“Resistance On A Bicycle” is a novel, but all the stories are true. Many of the tales are compilations Van Leenen gathered from other WWII survivors. Each chapter is a movingly written saga in itself; the previously forgotten heroes who risked their own lives to save the lives of people they’d never met.
Van Leenen takes the reader along with the members of the Resistance as they dress Jews as farm workers and hide “God’s Chosen People” on ambulance gurneys beneath real wounded soldiers. The reader watches as men are dressed as women and women as men to make fake ID’s. The reader fears for the safety of the elderly Dutch neighbor who risks her own life purely for the payment of hearing someone she’s aided has survived the war.
“The Resistance was everywhere and the Germans would never be able to defeat such a determined people.”
“Resistance On a Bicycle” was written at the urging of Van Leenen’s grandchildren – and is a poignant tribute to the author’s father, “Kees.” Early in the book the great man is handcuffed, thrown in jail, and questioned by the Gestapo. “When Kees was thrown into the cell,” writes Van Leenen, “he fell on his knees and prayed for his enemy. ‘Lord, give them compassion and wisdom. Please let them be humane.’ The Gestapo was never humane.”
It is a credit to Van Leenen’s skill as a storyteller that Cornelius na´vetÚ comes across even as the boy is witnessing unimaginable cruelty. It is a credit to Van Leenen’s powerful words that the struggle of a father to both shelter his boy’s innocence – and protect his boy from danger - is so clearly and painfully portrayed.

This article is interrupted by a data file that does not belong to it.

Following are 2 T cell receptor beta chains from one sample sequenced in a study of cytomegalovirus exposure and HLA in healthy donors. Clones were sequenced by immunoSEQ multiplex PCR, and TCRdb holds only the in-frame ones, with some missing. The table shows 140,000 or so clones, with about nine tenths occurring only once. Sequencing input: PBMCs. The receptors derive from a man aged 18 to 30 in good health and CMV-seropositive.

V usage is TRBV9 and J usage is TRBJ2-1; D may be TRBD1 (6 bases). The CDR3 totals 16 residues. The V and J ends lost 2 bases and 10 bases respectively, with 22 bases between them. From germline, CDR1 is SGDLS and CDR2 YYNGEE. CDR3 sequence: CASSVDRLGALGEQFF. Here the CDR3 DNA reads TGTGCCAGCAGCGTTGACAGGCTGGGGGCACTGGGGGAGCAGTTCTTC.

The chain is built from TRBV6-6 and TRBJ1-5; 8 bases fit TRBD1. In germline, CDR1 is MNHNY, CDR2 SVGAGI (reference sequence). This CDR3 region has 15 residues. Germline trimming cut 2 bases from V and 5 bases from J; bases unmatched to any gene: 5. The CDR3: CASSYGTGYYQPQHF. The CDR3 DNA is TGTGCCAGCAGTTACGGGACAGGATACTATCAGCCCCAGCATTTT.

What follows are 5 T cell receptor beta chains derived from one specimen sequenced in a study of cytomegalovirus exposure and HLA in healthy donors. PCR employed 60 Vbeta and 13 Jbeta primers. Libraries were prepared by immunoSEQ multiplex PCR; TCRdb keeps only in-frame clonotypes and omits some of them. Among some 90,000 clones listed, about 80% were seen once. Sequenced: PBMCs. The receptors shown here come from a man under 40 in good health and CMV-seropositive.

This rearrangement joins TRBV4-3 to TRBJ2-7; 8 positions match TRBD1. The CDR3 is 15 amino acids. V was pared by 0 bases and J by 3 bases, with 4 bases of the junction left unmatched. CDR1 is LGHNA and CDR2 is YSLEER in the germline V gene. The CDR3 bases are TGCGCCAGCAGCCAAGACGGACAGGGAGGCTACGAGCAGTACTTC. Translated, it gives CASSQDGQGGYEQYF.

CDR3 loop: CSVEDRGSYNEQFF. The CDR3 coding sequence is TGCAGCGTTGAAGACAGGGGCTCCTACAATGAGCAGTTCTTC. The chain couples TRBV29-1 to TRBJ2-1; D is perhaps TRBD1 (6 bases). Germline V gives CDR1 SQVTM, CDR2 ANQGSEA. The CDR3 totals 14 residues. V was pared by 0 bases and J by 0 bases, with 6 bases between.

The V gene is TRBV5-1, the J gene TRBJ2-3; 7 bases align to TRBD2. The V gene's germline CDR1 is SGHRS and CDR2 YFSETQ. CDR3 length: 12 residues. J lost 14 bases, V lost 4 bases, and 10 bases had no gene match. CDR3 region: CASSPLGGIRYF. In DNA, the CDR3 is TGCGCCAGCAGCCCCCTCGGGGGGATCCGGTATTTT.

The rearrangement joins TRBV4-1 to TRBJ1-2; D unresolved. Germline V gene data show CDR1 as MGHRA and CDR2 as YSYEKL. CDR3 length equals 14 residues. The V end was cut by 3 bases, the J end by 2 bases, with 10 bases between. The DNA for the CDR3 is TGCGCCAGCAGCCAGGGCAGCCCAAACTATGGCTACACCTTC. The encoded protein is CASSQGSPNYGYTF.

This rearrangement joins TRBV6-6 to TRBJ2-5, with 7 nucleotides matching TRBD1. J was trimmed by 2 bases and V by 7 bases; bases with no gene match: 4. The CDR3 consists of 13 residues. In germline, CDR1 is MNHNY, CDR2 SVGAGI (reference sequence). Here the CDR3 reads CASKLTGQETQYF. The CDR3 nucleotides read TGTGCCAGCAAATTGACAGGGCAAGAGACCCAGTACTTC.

Eventually, Van Leenen relates Kees explaining to his child, “This is not a game son, this is called war.”
“Resistance On A Bicycle” is more than a biography. It is more than a novel. It is the moving story of a father and son that will stay with every parent who turns its pages long after the saga has ended.
The reader has no choice but to reflect on whom their own life has touched, to question their own heroism and to wonder: Do any of us have the strength of character to risk our families to save the lives of families we’ve never met?
 

Contents

The Boy
13
The Workers in the Underground
23
The Occupation Leadership
29
The Singing Box
31
The Razzia
33
The Message
37
Resistance as an Artist
41
A Narrow Escape
43
The source of Resist
165
The Hunger Winter
169
The Dutch and the Dutch Jews
173
The Jewish Council
187
A Dangerous Monk
191
How they kept going
203
Orphanages for Jewish Children
207
Saving Lives and Saving the Pig
211

The Ambulance Builders
49
The Haystack
55
The Secret Meeting
59
The Way to Freedom
61
The Illegal Press
65
The Most Secret Meeting
69
Life under the Floor
75
Attack on the Generals
79
Trouble on the Way Back
85
The Evacuation of City Children
91
Many Roads which Led to Freedom
95
At Home in The Hague
99
The City Children
107
The Suffering of the Jews
113
Operation Isolation
117
Escape from Auschwitz 25 Moving the Driven and the Dislodged
123
The Factories of the War Machine
129
Distribution of Food Stamps
137
A Trip to Freedom
147
A Second Truck
151
From Farm to farm
157
Israel is Calling
221
The Israel Connection
225
Always a Step Ahead of the Nazis
231
TheNSBer
245
Jumping from a Train
253
NSBer Redeemed
263
CorneliusLittle Farm
271
Bicycles Seized
275
A Different Kind of Guest
279
Pigeon Eggs
291
Arriving in Palestine
295
The Value of Food
299
Released from CampWesterbork
303
Razzia Again and Again
309
Anything Which Can Burn
315
The Zionist Council
319
The NSBer Prison
321
The Old Spy
325
The attack on the Jail
329
A Rabbis Questions
333